About 10 or so weeks before my fitness year anniversary, I was really frustrated with not seeing further results. I was about 4 months into a plateau and really wanted to see changes for a family vacation that was a week after my fitness anniversary. At the time, I had no knowledge of macros other than a very basic understanding. I was completely unaware that my “intuitive” eating at the time was way over my maintenance goals. I hired a macro coach to work with me for 8 weeks, but because I did not know my current calorie intake was so high, I was initially set at too low of a deficit (around 1500 cals or so). This in turn caused me to binge and I became very unorganized in my thoughts about what I wanted my goals to be. I went back and fourth between wanting to bulk or wanting to cut when in reality I was consuming too little and not truly ready for the mindset commitment it required to track macros. This was around April/May of 2016. Fast forward to October of 2016. I am still stuck in a plateau and going back and fourth between all these “diets” and not sure how to make effective changes. I went on a girls weekend trip where I met a dear friend (via Instagram) who really began to teach me a thing or two about macros. She has a very blunt, tough love, and realistic approach to macros and I asked her to help me. So as a favor she and I have worked together and have realized my triggers, my issues, and found a balance that has FINALLY made not just macros work, but seeing really positive progress again. When I started working with her, I was eating 2000 calories and losing 2 pounds a week!! Which is honestly really too fast of weight loss… But then my body adjusted and I had a few slow weeks before dropping down again. And I have only adjusted my macros once in the 12ish weeks I have been working with her. I still eat a LOT, and I am losing a pound (sometimes more) a week. As my body adjusts again, she will help me lower the in an appropriate manner.

Do I count ratios for macros?

NO! NO! NO! Everyone has a difference of opinion for this (as most opinions differ greatly in the fitness and health industry) my opinion is that ratios are not measurable. So eating 40% carbs, 30% fat, 30% protein means nothing. I target grams, not percentages, because you can weigh a gram, you cannot weigh a ratio. Yes this means I have a scale and I measure out things like oats, egg whites, protein powder, cheese, salad dressing, etc. I do not weigh out veggies though because most of the veggies I eat are not macro dense and don’t really “make or break” my macros. Unless its something like potatoes where the carbs are high! Fruits I tend to stick to apples, pears, and berries so those are just a standard measurement to me. I will weigh out a banana or pineapple since those tend to have the most carbs and it so easy for me to eat a lot of pineapple because it is like candy! You can easily over do it with healthy things. But I have to be realistic in my approach and measuring every. single. thing. is just not practical for me.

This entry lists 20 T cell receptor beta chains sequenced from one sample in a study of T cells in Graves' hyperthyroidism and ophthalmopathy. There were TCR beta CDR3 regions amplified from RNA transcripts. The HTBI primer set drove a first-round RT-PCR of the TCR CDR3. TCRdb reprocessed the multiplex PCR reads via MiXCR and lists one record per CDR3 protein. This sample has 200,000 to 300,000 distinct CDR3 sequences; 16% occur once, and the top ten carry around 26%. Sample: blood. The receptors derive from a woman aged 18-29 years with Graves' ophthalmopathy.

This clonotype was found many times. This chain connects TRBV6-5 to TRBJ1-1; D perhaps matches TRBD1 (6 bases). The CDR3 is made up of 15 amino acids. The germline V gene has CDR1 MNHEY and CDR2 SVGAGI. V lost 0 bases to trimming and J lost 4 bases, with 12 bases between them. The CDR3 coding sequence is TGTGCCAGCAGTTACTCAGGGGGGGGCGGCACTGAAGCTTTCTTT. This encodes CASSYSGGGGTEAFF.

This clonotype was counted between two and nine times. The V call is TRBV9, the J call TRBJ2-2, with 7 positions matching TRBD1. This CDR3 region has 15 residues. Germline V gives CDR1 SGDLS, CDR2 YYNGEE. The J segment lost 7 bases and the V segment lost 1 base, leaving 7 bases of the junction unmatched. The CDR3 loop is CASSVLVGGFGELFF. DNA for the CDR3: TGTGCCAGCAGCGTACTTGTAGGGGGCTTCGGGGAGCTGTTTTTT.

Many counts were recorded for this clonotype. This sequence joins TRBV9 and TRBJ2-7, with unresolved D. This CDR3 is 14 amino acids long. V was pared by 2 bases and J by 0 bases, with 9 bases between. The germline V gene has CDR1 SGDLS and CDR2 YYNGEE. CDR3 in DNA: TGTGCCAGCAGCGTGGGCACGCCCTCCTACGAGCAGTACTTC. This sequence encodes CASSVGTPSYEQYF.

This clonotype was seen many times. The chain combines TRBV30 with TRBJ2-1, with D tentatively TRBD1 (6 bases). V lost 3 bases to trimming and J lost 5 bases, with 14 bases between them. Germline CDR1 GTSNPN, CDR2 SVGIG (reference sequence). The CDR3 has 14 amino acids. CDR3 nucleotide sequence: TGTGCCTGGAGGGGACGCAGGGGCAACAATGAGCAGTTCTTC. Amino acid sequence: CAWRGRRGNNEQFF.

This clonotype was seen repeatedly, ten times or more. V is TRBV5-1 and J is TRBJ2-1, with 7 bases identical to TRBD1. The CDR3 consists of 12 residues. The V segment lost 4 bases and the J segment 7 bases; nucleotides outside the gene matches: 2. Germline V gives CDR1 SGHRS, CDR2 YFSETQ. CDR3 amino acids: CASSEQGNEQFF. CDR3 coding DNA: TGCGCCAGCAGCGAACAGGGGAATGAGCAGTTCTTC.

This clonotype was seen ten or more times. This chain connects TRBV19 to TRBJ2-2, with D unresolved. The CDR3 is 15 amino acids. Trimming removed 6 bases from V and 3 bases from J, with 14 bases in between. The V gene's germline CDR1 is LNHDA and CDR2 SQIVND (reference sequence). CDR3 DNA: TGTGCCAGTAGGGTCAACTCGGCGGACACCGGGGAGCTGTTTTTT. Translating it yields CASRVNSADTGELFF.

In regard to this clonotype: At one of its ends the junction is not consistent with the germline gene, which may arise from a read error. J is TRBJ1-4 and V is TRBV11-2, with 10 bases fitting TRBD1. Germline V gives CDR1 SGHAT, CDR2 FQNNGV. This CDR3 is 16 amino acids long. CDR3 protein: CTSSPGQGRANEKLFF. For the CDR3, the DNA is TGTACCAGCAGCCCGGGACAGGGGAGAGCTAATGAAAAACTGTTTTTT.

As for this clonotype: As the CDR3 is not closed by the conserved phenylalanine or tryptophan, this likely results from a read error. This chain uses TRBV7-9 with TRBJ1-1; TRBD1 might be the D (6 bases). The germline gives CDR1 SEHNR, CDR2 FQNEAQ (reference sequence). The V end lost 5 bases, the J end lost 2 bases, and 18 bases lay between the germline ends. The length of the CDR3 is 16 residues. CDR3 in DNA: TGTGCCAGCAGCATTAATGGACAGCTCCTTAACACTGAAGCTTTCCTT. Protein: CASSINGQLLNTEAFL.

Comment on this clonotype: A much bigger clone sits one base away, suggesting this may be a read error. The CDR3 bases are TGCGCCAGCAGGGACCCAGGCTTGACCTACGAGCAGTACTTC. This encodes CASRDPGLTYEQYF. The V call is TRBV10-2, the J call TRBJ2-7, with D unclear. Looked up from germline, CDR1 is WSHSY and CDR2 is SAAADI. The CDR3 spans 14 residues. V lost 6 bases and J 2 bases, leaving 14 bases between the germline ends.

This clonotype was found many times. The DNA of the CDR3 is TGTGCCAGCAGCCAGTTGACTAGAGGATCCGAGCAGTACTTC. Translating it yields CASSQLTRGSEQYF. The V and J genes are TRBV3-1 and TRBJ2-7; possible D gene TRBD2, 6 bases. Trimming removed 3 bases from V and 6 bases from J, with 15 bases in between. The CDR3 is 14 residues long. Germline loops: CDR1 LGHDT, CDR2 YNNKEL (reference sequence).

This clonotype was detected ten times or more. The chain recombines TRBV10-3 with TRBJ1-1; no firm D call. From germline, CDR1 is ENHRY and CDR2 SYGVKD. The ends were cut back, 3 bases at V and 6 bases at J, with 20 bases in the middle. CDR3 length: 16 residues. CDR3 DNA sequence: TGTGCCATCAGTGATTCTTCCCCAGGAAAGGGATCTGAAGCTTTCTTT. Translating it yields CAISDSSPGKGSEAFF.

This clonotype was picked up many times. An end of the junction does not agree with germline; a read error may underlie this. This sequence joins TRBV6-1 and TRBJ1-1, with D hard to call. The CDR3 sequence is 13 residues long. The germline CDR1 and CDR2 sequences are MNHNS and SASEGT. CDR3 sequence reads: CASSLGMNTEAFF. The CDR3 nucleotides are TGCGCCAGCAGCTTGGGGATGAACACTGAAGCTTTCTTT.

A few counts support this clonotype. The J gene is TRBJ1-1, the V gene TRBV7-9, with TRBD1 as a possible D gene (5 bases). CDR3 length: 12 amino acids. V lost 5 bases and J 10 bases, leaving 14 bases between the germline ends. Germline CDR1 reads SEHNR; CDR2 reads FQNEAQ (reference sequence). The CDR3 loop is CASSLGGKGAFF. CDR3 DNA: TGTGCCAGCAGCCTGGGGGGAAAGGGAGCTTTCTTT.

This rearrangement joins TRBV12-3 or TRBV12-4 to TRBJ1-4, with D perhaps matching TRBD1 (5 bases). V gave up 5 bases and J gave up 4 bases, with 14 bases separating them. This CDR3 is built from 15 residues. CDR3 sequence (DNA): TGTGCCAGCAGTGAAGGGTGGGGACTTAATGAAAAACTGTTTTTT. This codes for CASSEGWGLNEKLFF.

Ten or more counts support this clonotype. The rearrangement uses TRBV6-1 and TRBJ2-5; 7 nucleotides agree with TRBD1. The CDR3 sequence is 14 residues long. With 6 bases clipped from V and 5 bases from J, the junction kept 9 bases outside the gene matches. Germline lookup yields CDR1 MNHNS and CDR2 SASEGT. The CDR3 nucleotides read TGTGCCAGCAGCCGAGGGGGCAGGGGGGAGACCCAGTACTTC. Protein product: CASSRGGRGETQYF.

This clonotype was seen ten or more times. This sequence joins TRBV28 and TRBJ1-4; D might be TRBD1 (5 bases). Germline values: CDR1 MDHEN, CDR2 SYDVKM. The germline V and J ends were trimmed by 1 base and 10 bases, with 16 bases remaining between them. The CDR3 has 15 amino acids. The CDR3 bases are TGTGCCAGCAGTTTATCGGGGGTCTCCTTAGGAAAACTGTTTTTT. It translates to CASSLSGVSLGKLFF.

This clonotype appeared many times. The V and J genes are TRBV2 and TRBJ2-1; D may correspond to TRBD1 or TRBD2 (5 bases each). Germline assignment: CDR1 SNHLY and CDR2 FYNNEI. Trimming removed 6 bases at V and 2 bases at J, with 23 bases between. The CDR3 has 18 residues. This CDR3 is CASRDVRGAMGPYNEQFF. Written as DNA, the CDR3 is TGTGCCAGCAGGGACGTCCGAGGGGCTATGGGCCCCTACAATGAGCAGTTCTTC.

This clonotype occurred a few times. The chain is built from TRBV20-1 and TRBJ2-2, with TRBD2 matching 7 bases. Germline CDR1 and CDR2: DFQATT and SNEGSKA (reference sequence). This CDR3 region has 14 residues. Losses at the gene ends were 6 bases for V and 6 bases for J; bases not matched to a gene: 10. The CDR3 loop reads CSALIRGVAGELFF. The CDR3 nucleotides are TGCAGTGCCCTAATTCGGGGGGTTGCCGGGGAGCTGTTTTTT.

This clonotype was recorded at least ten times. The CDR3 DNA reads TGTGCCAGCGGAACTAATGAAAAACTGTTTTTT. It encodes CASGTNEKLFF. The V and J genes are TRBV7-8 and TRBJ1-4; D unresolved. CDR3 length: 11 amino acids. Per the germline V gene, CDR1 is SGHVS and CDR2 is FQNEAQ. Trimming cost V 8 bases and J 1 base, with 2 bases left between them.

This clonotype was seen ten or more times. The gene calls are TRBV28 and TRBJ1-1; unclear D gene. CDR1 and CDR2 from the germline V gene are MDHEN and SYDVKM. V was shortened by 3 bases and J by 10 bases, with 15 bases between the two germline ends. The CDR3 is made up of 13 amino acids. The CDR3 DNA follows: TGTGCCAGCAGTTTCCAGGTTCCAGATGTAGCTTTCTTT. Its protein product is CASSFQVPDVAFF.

Do I carb cycle?

No, I don’t! Im still new to counting and don’t want to overwhelm myself haha. I do feel more confident in my macro counting abilities though so I probably could handle it now if I wanted to. But what I am doing currently is working so why change, you know? Carb cycling is when you intentionally have a higher carb day on a more intense training day (like leg day) and you would have a lower carb day on say a rest day.

Do I count any other nutrients?

Nope 🙂 Some people try to keep sugar or sodium low, but I do not keep those into consideration. Carbs, fats, and proteins are enough as is haha. I do tend to have a high sodium diet, so I make sure I remain hydrated to keep my system flushed out.

Where do you track your macros?

I use MyFitness Pal. I upgraded my app so that I could utilize the gram function (unless you upgrade you can only set your macros in percentages :/ ) MyFitness Pal can help set up goals for you, but always be weary of online calculators because they only take into consideration a small portion of your lifestyle. This is why talking with a coach could be far more beneficial because they can tap into where you’re truly struggling and help set effective and manageable macro goals.

Can you help me set my macros?

Sadly, I cannot :/ I am not certified or qualified. Maybe one day I can! But not today. That also being said, always make sure you educate yourself from qualified professionals. I am confident in what I have learned and shared here, but there is always more to know, especially in regards to YOUR body and what you need.

Where did you learn about macros? Do you have sources you can recommend?

As mentioned in how I got started with macros, my friend Emma (@em_wizzfit on Instagram) had taught me everything I know! She got her info from her previous coach, Nick Cheadle, who has an incredible macro “bible” that I highly recommend! You can find that here. It is about $20 and well worth the info! He debunks diet myths about different dieting styles. Maybe he is a bit biased about flexible dieting, but I think he has a balanced and reasonable approach for eating as a lifestyle and the results from his clients speak for themselves. I would also suggest following him on Instagram (@nickcheadlefitness) as well because he shares lots of good info on his page and snapchat! Eric Helms also is a great resource for macro information. His is a bit pricier and FAR more scientific based, but if you’re into that kind of education it is worth checking out here.

Hope this helps! I will be updating this page as I learn more and as I receive more common questions 🙂